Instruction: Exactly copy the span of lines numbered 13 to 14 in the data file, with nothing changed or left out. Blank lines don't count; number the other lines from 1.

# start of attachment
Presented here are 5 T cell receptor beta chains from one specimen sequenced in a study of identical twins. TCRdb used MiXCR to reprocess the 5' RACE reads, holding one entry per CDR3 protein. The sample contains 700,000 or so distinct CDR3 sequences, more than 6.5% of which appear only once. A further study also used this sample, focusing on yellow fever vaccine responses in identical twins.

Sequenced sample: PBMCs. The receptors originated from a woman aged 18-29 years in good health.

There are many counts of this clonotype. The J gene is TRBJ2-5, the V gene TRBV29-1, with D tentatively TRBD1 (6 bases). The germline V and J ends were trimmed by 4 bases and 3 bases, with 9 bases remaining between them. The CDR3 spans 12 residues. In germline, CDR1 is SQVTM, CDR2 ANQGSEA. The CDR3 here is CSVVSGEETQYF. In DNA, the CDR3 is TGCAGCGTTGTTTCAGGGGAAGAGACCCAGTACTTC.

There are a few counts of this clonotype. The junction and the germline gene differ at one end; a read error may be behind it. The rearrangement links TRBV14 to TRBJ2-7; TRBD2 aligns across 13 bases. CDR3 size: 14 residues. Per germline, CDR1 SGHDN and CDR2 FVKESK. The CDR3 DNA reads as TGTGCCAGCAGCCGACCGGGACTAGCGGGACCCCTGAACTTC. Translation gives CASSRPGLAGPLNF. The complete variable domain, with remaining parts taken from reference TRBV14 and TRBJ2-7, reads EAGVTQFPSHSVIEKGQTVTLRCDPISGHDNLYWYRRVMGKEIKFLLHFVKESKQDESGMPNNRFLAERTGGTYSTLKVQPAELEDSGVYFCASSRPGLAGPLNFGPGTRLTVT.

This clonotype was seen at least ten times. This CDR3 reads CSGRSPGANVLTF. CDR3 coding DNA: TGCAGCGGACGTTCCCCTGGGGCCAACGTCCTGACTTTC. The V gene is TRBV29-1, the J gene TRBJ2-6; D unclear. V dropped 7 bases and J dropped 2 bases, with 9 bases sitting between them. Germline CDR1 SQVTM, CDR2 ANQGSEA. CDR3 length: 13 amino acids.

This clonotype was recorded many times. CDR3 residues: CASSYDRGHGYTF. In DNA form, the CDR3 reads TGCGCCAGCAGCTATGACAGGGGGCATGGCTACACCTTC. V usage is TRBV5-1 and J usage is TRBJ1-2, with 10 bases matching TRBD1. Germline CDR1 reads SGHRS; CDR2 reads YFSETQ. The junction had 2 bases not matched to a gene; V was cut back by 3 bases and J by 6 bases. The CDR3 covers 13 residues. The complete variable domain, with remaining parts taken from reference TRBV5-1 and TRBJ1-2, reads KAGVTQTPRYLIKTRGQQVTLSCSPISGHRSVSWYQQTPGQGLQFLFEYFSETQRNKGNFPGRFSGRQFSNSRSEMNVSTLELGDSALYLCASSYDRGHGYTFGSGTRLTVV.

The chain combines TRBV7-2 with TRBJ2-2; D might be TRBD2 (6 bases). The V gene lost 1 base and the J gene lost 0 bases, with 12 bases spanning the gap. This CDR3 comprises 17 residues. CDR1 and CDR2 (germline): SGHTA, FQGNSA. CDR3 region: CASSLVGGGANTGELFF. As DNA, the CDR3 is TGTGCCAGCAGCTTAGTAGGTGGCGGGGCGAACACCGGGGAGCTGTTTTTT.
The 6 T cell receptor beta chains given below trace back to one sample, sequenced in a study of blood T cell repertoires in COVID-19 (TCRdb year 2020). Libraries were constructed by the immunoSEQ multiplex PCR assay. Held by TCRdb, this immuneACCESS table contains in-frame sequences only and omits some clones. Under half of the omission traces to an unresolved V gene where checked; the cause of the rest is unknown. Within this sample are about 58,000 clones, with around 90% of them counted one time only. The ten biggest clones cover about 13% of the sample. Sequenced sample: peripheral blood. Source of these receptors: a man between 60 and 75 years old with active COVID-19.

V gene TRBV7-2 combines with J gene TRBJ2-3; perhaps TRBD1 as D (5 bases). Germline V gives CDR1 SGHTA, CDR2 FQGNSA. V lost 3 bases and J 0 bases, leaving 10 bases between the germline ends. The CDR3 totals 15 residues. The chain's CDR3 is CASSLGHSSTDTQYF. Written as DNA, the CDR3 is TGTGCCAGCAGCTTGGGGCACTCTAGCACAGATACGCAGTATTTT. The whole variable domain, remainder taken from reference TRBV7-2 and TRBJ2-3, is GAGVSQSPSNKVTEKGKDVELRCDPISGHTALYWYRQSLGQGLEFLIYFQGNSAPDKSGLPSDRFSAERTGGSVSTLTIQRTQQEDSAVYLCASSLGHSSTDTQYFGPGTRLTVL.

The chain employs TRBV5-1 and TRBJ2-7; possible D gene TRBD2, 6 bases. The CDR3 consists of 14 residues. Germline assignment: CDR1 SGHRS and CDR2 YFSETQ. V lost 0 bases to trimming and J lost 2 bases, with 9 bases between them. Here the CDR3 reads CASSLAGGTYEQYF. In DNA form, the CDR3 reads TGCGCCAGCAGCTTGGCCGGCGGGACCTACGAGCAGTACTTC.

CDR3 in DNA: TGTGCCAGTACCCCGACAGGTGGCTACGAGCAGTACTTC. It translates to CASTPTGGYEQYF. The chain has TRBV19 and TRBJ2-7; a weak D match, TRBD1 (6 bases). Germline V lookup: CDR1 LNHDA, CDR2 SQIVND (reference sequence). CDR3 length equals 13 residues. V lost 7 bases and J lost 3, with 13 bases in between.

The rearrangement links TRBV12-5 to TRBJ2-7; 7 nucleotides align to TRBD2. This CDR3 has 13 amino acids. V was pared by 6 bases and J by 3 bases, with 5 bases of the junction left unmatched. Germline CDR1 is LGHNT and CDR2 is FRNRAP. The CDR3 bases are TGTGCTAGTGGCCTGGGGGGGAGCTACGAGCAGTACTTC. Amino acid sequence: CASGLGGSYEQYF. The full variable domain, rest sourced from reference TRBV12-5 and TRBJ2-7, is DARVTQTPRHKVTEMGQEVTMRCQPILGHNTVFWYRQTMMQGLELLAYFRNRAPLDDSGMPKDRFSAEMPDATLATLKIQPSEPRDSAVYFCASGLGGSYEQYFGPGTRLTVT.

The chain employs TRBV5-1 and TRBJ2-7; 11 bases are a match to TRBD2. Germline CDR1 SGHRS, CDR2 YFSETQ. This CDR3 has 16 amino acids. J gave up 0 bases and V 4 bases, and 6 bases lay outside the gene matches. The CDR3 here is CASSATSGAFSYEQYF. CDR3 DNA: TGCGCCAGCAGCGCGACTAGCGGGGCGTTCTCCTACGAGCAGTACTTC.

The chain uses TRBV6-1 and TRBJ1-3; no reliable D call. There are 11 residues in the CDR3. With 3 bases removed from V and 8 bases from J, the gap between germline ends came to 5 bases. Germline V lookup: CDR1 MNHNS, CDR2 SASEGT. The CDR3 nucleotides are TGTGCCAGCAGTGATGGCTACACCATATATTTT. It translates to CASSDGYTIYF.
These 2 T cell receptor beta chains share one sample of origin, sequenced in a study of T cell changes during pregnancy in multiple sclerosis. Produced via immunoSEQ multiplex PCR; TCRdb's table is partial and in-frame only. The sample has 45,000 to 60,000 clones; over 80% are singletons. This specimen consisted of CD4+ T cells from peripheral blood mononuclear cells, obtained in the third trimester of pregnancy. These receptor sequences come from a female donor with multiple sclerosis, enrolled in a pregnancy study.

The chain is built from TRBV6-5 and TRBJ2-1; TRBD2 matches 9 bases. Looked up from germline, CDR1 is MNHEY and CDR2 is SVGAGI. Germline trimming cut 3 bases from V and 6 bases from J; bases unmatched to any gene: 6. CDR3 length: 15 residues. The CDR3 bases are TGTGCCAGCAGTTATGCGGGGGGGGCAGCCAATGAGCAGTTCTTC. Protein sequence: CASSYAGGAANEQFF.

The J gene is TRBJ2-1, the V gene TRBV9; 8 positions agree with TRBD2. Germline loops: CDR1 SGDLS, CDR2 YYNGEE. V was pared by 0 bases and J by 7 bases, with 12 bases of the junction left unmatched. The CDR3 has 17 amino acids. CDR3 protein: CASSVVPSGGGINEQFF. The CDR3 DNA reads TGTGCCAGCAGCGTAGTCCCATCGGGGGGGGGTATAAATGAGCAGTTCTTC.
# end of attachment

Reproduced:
The chain employs TRBV5-1 and TRBJ2-7; 11 bases are a match to TRBD2. Germline CDR1 SGHRS, CDR2 YFSETQ. This CDR3 has 16 amino acids. J gave up 0 bases and V 4 bases, and 6 bases lay outside the gene matches. The CDR3 here is CASSATSGAFSYEQYF. CDR3 DNA: TGCGCCAGCAGCGCGACTAGCGGGGCGTTCTCCTACGAGCAGTACTTC.

The chain uses TRBV6-1 and TRBJ1-3; no reliable D call. There are 11 residues in the CDR3. With 3 bases removed from V and 8 bases from J, the gap between germline ends came to 5 bases. Germline V lookup: CDR1 MNHNS, CDR2 SASEGT. The CDR3 nucleotides are TGTGCCAGCAGTGATGGCTACACCATATATTTT. It translates to CASSDGYTIYF.